“This is why we have put smart regulation at the heart of our policy-making,” he added. “And this is why we want to ease the lives of our small and medium sized enterprises, which are most important engines for Europe’s economy.”

Port workersImage source: © European Union

The commission is the executive body of the EU, and is comprised of a representative from each of the 27 member countries.

The commission launched a program in December 2012 that it calls REFIT, or Regulatory Fitness and Performance Program. Recommendations to solve the burdensome laws – either in more study or legislative amendments – are due June 2013.

Proposed fixes include:

REACH – Registration, Evaluation, Authorization and Restriction of Chemicals. More than 1600 businesses commented for the study, which concluded that REACH works as designed. The law will stay in place. But SMEs are disproportionately burdened and the commission expects to make recommendations.

VAT – Value added taxes. The commission won’t propose elimination of VAT, but like REACH, it promises to simplify the law for SMEs. For example, this is likely to include standardized forms for inter-country business and a VAT Web portal.

Product Safety and Market Surveillance Package. It’s hoped that lucid rules will decrease costs for SMEs to comply with the law and sell more products throughout the EU marketplace. The Commission promises “special guidance and information” for businesses on the changes via EEN, the European Enterprise Network.

The commission will also underwrite law enforcement of product safety.

European professional card. To enhance mobility of workers throughout the EU, the commission introduced the idea of a professional card. It’s currently being discussed in Parliament.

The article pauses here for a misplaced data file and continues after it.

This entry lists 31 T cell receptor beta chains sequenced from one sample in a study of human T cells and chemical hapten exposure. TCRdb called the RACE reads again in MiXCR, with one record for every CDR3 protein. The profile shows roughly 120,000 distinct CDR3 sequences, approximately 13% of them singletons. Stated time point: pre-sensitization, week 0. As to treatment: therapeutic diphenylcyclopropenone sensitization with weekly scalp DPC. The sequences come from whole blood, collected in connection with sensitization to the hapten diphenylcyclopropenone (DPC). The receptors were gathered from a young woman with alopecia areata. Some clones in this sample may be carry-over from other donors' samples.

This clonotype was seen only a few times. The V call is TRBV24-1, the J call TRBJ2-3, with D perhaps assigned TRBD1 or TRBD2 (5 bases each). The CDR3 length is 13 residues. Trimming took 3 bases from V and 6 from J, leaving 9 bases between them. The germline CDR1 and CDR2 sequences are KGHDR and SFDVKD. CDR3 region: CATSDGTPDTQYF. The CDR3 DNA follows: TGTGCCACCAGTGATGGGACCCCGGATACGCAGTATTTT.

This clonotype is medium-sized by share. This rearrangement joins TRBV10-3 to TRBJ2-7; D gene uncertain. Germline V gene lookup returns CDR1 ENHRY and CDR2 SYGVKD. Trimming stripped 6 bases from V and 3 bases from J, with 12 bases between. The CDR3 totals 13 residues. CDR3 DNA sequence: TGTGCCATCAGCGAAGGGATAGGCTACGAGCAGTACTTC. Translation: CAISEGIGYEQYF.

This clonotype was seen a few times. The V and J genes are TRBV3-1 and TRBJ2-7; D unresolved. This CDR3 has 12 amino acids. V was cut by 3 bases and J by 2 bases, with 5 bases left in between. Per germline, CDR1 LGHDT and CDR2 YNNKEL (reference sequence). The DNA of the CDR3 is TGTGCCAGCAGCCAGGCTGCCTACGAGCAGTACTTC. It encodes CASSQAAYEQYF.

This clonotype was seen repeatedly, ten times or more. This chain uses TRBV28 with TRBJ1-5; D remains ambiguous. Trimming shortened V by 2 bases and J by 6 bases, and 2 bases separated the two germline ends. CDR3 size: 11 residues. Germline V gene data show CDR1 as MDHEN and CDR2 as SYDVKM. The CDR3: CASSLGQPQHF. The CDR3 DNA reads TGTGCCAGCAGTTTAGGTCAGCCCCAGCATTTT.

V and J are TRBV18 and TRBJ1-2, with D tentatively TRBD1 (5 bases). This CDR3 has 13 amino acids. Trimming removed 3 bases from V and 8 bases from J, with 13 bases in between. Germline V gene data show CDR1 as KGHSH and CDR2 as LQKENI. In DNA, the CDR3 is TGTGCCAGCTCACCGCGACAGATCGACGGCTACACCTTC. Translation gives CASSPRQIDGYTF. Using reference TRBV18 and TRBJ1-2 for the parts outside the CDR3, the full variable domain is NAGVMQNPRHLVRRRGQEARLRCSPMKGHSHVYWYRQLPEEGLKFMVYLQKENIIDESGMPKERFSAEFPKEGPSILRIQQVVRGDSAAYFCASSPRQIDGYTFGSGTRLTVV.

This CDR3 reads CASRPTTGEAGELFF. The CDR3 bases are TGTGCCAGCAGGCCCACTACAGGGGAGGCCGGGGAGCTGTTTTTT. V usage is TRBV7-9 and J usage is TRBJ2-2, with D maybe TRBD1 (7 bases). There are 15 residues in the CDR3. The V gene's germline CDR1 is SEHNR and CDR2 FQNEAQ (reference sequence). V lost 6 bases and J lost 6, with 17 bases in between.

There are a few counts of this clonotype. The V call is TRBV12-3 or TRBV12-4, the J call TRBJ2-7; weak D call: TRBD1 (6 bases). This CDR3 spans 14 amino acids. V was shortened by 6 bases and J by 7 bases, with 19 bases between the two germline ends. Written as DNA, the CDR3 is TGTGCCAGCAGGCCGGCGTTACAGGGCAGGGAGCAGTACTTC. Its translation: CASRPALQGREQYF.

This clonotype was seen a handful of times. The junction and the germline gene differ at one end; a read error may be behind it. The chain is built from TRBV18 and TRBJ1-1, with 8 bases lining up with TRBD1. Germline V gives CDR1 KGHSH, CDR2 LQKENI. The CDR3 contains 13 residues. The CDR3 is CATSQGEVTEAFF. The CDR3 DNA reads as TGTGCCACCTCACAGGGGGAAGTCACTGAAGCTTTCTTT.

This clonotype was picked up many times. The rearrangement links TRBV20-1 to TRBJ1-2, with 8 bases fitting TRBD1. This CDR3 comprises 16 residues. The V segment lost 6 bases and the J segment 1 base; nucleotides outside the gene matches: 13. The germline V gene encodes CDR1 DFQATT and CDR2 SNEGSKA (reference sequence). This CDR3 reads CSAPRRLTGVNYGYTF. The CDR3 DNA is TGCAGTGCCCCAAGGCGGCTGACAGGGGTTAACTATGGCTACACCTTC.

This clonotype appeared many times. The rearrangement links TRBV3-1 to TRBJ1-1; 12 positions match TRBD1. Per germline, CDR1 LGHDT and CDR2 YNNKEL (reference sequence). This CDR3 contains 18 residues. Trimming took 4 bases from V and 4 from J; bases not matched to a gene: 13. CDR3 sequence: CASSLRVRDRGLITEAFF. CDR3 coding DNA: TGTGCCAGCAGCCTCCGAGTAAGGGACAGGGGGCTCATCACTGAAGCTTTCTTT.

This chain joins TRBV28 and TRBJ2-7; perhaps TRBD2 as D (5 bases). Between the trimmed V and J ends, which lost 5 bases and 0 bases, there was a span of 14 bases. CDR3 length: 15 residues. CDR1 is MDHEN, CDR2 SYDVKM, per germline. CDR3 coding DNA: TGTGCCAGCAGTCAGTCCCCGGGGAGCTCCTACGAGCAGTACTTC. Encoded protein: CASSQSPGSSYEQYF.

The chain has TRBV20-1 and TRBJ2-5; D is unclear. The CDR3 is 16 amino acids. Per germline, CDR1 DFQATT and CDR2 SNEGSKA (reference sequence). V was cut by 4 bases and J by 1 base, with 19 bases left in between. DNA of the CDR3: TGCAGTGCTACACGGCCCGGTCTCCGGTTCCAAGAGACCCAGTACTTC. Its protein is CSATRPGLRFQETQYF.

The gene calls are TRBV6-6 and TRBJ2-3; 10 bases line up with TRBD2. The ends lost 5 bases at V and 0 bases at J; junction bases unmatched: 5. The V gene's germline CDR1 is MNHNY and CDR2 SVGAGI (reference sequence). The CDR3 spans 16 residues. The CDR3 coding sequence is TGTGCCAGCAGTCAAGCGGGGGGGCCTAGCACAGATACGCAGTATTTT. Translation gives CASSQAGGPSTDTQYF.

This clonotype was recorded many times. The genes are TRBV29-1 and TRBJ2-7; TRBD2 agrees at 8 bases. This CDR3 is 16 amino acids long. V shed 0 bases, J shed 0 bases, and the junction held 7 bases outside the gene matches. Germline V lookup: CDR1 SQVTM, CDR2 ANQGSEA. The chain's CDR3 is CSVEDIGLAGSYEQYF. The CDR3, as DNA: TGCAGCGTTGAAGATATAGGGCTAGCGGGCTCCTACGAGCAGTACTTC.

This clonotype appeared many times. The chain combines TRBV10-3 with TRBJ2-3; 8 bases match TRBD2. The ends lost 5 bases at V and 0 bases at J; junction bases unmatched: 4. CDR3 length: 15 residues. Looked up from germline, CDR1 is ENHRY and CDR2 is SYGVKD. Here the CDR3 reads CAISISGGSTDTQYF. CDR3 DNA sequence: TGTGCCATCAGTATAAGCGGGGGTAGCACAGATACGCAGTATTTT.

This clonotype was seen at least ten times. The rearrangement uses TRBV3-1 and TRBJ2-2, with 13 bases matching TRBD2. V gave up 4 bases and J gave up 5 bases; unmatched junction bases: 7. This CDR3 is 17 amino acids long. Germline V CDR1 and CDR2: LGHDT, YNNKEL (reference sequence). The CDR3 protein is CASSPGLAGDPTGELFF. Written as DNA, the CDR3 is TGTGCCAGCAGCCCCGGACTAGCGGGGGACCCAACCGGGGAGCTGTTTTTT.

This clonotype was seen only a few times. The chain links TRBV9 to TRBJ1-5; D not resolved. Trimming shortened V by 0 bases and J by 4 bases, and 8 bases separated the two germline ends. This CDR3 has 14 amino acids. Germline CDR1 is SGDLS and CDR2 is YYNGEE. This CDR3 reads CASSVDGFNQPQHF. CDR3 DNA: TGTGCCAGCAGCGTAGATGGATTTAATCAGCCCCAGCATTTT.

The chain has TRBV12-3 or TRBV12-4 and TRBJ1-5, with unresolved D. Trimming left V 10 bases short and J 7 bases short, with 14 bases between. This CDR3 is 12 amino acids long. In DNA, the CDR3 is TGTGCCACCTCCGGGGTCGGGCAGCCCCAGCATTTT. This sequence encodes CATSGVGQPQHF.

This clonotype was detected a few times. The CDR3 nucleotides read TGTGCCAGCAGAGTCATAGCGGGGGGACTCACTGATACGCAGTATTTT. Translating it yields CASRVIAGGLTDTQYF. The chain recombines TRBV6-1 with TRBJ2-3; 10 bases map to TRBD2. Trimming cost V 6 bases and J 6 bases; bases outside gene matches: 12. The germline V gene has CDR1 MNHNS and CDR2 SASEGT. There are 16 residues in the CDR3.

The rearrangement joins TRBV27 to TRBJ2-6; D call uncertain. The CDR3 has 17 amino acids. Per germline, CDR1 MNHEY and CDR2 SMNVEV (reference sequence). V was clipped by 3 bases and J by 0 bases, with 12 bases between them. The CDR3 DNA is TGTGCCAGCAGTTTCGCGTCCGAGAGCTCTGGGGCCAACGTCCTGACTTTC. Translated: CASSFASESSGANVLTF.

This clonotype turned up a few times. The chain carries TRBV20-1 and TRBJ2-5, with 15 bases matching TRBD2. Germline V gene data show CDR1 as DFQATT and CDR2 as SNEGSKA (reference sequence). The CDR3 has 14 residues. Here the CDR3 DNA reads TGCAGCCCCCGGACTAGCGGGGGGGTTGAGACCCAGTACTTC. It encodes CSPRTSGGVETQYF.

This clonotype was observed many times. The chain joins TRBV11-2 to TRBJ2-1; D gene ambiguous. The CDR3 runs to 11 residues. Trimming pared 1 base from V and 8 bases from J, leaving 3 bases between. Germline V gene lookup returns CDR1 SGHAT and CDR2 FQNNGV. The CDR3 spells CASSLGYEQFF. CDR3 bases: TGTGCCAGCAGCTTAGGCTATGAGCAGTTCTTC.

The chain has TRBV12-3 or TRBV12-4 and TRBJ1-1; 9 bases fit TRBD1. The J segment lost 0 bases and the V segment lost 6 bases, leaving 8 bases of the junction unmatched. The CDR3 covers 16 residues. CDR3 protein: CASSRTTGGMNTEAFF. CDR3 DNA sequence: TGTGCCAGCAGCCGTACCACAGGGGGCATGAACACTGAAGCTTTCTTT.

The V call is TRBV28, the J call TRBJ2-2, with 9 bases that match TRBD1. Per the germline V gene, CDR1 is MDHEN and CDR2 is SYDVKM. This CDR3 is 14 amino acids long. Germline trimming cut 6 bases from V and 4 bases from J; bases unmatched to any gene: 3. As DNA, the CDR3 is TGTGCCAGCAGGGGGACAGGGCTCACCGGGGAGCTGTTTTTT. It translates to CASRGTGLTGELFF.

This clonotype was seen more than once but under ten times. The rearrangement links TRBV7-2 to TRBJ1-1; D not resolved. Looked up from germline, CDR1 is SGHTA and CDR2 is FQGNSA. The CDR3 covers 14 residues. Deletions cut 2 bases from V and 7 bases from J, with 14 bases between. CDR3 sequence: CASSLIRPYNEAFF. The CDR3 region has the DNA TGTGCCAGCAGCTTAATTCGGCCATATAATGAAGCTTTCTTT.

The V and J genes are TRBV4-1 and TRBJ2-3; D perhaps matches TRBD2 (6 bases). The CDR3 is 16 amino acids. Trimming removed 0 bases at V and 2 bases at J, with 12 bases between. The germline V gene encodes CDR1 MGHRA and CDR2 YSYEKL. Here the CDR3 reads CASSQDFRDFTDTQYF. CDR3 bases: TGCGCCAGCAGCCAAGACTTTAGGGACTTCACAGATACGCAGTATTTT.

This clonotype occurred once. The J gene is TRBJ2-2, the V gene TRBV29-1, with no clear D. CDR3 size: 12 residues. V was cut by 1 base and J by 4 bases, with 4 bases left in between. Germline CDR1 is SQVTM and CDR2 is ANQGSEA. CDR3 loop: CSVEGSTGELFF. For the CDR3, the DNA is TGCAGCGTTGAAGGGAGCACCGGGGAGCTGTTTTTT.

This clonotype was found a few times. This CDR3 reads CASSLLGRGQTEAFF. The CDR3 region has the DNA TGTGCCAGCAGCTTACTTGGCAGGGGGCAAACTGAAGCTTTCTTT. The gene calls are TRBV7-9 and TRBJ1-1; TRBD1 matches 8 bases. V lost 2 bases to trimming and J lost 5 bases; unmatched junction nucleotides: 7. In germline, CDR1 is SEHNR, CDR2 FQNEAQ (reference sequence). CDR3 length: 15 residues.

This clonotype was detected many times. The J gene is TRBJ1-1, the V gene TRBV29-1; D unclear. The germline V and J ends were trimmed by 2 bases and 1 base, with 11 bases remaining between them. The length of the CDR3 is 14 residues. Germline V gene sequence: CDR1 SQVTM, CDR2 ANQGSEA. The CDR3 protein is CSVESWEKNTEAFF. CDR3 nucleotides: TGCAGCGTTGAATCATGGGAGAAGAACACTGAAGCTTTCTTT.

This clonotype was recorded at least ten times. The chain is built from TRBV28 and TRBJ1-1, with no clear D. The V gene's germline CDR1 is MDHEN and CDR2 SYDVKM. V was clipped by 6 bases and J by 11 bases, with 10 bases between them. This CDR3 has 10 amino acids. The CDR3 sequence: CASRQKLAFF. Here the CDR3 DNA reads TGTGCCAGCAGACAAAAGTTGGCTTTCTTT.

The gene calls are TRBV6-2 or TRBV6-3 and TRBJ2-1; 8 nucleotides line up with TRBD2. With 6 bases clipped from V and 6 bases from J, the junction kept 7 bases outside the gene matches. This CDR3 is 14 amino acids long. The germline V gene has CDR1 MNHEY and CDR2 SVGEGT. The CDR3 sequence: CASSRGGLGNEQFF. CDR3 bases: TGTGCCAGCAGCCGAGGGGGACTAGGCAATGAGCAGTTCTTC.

Waste shipments. The commission is reviewing waste policy. This includes hazardous waste and plastics.

Labor market – worker health and safety. Launched in 2012, the review of worker health and safety is expected to be completed by 2015.

Data protection. Companies with fewer than 250 employees will not be required to hire a data protection officer or undergo “data protection impact assessments” – as long as the companies’ mission isn’t data processing.

Recording equipment in road transport – for driving and rest periods. SMEs wouldn’t be required to install a tachograph on their vehicles if they drive within a radius of 100 km. Parliament is reviewing the proposal.

Awarding of public supply and service contracts. SMEs would supposedly benefit under simplified procedures for the awarding of public contracts. Parliament is considering the proposals now.

These sound like good ideas. Let’s hope the European Commission keeps this philosophy going.

From the Coach’s Corner, additional reading:

“Regulations grow at the same rate as weeds.”
-Norman Ralph Augustine

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Author Terry Corbell has written innumerable online business-enhancement articles, and is a business-performance consultant and profit professional. Click here to see his management services. For a complimentary chat about your business situation or to schedule him as a speaker, consultant or author, please contact Terry.

Seattle business consultant Terry Corbell provides high-performance management services and strategies.